This begs the question though as to where you can put it, and here are my ideas:
Your Amazon Author Page. You can put the link in your bio.
Your Goodreads bio if they allow it. I tried to Google it but didn’t find any information. Never know until you try.
Add it to your FB author page and/or reader group.
Run ads from your FB author page for sign ups. This will probably only work if you have a reader magnet to give away and want to throw a little money at building your list. (Some advise against this so research for your own conclusions.)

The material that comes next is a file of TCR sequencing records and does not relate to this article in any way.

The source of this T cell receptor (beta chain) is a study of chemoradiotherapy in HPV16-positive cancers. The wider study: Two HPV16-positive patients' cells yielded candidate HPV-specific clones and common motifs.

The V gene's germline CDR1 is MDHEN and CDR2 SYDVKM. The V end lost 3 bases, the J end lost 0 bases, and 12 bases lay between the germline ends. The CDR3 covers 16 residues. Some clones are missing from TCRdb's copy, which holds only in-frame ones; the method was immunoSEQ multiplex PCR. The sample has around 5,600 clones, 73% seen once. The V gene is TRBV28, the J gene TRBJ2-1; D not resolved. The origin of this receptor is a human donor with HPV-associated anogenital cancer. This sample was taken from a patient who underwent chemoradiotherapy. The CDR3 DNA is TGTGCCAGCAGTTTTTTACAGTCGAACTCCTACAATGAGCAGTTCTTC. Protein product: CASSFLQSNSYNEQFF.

Your books’ back matter.
Promo sites like BookFunnel and StoryOrigin if you use those services to build your list.


I didn’t realize how much I would need to know and while I was setting up my newsletter, it was one step forward and two steps back. Luckily, as I said, I already had an idea as to what I wanted to do with branding, and I was familiar with expectations of the billionaire genre. It’s probably not that big of a deal, you can always go back and change anything, but part of building a brand is brand awareness and for some subscribers, your landing page and thank you page will be their first impression of you.